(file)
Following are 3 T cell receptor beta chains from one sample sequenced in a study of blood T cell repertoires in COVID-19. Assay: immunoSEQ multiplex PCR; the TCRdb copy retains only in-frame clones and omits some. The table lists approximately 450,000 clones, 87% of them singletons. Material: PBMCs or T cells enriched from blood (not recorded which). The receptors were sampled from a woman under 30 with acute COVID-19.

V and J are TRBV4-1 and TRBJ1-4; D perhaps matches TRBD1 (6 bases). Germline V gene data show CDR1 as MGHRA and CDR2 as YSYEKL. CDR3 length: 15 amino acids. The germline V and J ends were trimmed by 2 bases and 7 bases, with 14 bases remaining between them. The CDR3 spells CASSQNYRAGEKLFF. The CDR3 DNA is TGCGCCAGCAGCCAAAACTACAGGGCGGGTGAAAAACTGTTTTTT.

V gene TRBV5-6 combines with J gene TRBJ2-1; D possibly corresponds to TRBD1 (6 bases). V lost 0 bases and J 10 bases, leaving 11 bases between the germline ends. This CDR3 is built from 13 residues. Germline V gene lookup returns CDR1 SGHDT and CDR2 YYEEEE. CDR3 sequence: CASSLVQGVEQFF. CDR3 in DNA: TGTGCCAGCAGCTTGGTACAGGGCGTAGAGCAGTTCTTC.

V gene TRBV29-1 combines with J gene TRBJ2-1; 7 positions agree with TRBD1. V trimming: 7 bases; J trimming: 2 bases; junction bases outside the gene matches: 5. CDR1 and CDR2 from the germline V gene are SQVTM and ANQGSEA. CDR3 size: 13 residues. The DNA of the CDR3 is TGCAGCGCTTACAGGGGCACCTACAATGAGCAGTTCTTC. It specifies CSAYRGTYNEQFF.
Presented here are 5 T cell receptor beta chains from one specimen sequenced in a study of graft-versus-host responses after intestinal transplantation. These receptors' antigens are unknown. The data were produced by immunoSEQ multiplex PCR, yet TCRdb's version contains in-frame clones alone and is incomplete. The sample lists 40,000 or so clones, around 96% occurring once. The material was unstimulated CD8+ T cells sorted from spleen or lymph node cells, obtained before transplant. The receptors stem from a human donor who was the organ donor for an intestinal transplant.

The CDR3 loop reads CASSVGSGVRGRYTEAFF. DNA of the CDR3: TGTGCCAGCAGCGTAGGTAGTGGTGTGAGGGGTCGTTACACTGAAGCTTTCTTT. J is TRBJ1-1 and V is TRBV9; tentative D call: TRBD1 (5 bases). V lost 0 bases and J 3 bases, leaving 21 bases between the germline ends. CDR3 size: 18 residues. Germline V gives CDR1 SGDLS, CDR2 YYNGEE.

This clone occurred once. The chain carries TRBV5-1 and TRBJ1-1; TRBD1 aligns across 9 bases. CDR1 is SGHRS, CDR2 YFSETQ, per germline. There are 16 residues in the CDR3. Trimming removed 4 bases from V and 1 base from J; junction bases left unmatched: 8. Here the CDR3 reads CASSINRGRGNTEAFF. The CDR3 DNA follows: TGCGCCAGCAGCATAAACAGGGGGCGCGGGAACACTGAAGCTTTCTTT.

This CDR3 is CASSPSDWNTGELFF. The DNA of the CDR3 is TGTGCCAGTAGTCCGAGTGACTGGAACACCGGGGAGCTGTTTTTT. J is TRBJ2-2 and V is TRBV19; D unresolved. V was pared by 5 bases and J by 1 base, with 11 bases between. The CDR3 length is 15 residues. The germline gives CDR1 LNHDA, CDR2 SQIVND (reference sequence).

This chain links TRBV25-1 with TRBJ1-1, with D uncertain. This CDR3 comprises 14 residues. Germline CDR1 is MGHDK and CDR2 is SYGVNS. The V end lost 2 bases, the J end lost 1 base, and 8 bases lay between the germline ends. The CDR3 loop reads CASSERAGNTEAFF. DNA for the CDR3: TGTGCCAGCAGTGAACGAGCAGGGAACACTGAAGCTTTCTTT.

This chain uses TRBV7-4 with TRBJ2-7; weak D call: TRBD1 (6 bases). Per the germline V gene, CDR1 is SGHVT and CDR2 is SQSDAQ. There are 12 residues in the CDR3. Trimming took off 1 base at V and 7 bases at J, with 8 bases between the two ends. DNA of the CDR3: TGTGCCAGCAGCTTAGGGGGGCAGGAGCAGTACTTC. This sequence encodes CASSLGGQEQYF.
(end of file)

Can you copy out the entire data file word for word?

Following are 3 T cell receptor beta chains from one sample sequenced in a study of blood T cell repertoires in COVID-19. Assay: immunoSEQ multiplex PCR; the TCRdb copy retains only in-frame clones and omits some. The table lists approximately 450,000 clones, 87% of them singletons. Material: PBMCs or T cells enriched from blood (not recorded which). The receptors were sampled from a woman under 30 with acute COVID-19.

V and J are TRBV4-1 and TRBJ1-4; D perhaps matches TRBD1 (6 bases). Germline V gene data show CDR1 as MGHRA and CDR2 as YSYEKL. CDR3 length: 15 amino acids. The germline V and J ends were trimmed by 2 bases and 7 bases, with 14 bases remaining between them. The CDR3 spells CASSQNYRAGEKLFF. The CDR3 DNA is TGCGCCAGCAGCCAAAACTACAGGGCGGGTGAAAAACTGTTTTTT.

V gene TRBV5-6 combines with J gene TRBJ2-1; D possibly corresponds to TRBD1 (6 bases). V lost 0 bases and J 10 bases, leaving 11 bases between the germline ends. This CDR3 is built from 13 residues. Germline V gene lookup returns CDR1 SGHDT and CDR2 YYEEEE. CDR3 sequence: CASSLVQGVEQFF. CDR3 in DNA: TGTGCCAGCAGCTTGGTACAGGGCGTAGAGCAGTTCTTC.

V gene TRBV29-1 combines with J gene TRBJ2-1; 7 positions agree with TRBD1. V trimming: 7 bases; J trimming: 2 bases; junction bases outside the gene matches: 5. CDR1 and CDR2 from the germline V gene are SQVTM and ANQGSEA. CDR3 size: 13 residues. The DNA of the CDR3 is TGCAGCGCTTACAGGGGCACCTACAATGAGCAGTTCTTC. It specifies CSAYRGTYNEQFF.
Presented here are 5 T cell receptor beta chains from one specimen sequenced in a study of graft-versus-host responses after intestinal transplantation. These receptors' antigens are unknown. The data were produced by immunoSEQ multiplex PCR, yet TCRdb's version contains in-frame clones alone and is incomplete. The sample lists 40,000 or so clones, around 96% occurring once. The material was unstimulated CD8+ T cells sorted from spleen or lymph node cells, obtained before transplant. The receptors stem from a human donor who was the organ donor for an intestinal transplant.

The CDR3 loop reads CASSVGSGVRGRYTEAFF. DNA of the CDR3: TGTGCCAGCAGCGTAGGTAGTGGTGTGAGGGGTCGTTACACTGAAGCTTTCTTT. J is TRBJ1-1 and V is TRBV9; tentative D call: TRBD1 (5 bases). V lost 0 bases and J 3 bases, leaving 21 bases between the germline ends. CDR3 size: 18 residues. Germline V gives CDR1 SGDLS, CDR2 YYNGEE.

This clone occurred once. The chain carries TRBV5-1 and TRBJ1-1; TRBD1 aligns across 9 bases. CDR1 is SGHRS, CDR2 YFSETQ, per germline. There are 16 residues in the CDR3. Trimming removed 4 bases from V and 1 base from J; junction bases left unmatched: 8. Here the CDR3 reads CASSINRGRGNTEAFF. The CDR3 DNA follows: TGCGCCAGCAGCATAAACAGGGGGCGCGGGAACACTGAAGCTTTCTTT.

This CDR3 is CASSPSDWNTGELFF. The DNA of the CDR3 is TGTGCCAGTAGTCCGAGTGACTGGAACACCGGGGAGCTGTTTTTT. J is TRBJ2-2 and V is TRBV19; D unresolved. V was pared by 5 bases and J by 1 base, with 11 bases between. The CDR3 length is 15 residues. The germline gives CDR1 LNHDA, CDR2 SQIVND (reference sequence).

This chain links TRBV25-1 with TRBJ1-1, with D uncertain. This CDR3 comprises 14 residues. Germline CDR1 is MGHDK and CDR2 is SYGVNS. The V end lost 2 bases, the J end lost 1 base, and 8 bases lay between the germline ends. The CDR3 loop reads CASSERAGNTEAFF. DNA for the CDR3: TGTGCCAGCAGTGAACGAGCAGGGAACACTGAAGCTTTCTTT.

This chain uses TRBV7-4 with TRBJ2-7; weak D call: TRBD1 (6 bases). Per the germline V gene, CDR1 is SGHVT and CDR2 is SQSDAQ. There are 12 residues in the CDR3. Trimming took off 1 base at V and 7 bases at J, with 8 bases between the two ends. DNA of the CDR3: TGTGCCAGCAGCTTAGGGGGGCAGGAGCAGTACTTC. This sequence encodes CASSLGGQEQYF.